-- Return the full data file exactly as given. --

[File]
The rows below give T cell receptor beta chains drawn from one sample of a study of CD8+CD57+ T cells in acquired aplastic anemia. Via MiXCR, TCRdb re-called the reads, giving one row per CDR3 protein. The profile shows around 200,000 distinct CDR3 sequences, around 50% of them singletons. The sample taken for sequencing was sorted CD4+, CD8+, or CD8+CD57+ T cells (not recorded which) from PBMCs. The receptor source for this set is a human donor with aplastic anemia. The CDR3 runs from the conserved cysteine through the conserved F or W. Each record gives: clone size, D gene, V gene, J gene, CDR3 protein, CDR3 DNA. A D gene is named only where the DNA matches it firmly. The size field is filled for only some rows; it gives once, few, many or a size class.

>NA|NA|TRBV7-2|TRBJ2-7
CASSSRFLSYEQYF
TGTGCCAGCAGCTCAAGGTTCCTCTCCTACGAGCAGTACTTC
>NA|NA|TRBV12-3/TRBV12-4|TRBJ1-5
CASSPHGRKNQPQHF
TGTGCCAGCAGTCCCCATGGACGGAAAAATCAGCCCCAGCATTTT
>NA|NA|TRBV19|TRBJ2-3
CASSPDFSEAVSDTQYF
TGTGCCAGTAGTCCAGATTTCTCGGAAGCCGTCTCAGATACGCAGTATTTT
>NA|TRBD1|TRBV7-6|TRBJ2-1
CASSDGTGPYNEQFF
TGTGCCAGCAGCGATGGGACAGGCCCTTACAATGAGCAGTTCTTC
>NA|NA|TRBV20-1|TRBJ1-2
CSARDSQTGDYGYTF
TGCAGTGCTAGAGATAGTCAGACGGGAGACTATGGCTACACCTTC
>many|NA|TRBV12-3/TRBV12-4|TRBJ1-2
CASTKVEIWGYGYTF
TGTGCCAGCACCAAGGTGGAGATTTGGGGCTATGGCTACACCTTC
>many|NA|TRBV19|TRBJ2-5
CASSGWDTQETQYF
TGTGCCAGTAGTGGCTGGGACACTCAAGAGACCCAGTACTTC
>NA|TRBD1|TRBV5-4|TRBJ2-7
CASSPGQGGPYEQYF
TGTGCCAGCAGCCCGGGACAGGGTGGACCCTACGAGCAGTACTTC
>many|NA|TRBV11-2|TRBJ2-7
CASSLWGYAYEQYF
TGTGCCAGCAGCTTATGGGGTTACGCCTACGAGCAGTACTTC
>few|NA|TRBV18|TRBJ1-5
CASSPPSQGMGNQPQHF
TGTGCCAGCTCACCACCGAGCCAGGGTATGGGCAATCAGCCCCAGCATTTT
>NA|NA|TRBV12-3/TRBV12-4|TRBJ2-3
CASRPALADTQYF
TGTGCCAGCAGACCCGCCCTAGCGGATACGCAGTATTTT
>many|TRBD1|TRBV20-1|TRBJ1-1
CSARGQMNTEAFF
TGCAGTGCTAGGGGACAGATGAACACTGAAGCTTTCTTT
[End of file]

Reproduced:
The rows below give T cell receptor beta chains drawn from one sample of a study of CD8+CD57+ T cells in acquired aplastic anemia. Via MiXCR, TCRdb re-called the reads, giving one row per CDR3 protein. The profile shows around 200,000 distinct CDR3 sequences, around 50% of them singletons. The sample taken for sequencing was sorted CD4+, CD8+, or CD8+CD57+ T cells (not recorded which) from PBMCs. The receptor source for this set is a human donor with aplastic anemia. The CDR3 runs from the conserved cysteine through the conserved F or W. Each record gives: clone size, D gene, V gene, J gene, CDR3 protein, CDR3 DNA. A D gene is named only where the DNA matches it firmly. The size field is filled for only some rows; it gives once, few, many or a size class.

>NA|NA|TRBV7-2|TRBJ2-7
CASSSRFLSYEQYF
TGTGCCAGCAGCTCAAGGTTCCTCTCCTACGAGCAGTACTTC
>NA|NA|TRBV12-3/TRBV12-4|TRBJ1-5
CASSPHGRKNQPQHF
TGTGCCAGCAGTCCCCATGGACGGAAAAATCAGCCCCAGCATTTT
>NA|NA|TRBV19|TRBJ2-3
CASSPDFSEAVSDTQYF
TGTGCCAGTAGTCCAGATTTCTCGGAAGCCGTCTCAGATACGCAGTATTTT
>NA|TRBD1|TRBV7-6|TRBJ2-1
CASSDGTGPYNEQFF
TGTGCCAGCAGCGATGGGACAGGCCCTTACAATGAGCAGTTCTTC
>NA|NA|TRBV20-1|TRBJ1-2
CSARDSQTGDYGYTF
TGCAGTGCTAGAGATAGTCAGACGGGAGACTATGGCTACACCTTC
>many|NA|TRBV12-3/TRBV12-4|TRBJ1-2
CASTKVEIWGYGYTF
TGTGCCAGCACCAAGGTGGAGATTTGGGGCTATGGCTACACCTTC
>many|NA|TRBV19|TRBJ2-5
CASSGWDTQETQYF
TGTGCCAGTAGTGGCTGGGACACTCAAGAGACCCAGTACTTC
>NA|TRBD1|TRBV5-4|TRBJ2-7
CASSPGQGGPYEQYF
TGTGCCAGCAGCCCGGGACAGGGTGGACCCTACGAGCAGTACTTC
>many|NA|TRBV11-2|TRBJ2-7
CASSLWGYAYEQYF
TGTGCCAGCAGCTTATGGGGTTACGCCTACGAGCAGTACTTC
>few|NA|TRBV18|TRBJ1-5
CASSPPSQGMGNQPQHF
TGTGCCAGCTCACCACCGAGCCAGGGTATGGGCAATCAGCCCCAGCATTTT
>NA|NA|TRBV12-3/TRBV12-4|TRBJ2-3
CASRPALADTQYF
TGTGCCAGCAGACCCGCCCTAGCGGATACGCAGTATTTT
>many|TRBD1|TRBV20-1|TRBJ1-1
CSARGQMNTEAFF
TGCAGTGCTAGGGGACAGATGAACACTGAAGCTTTCTTT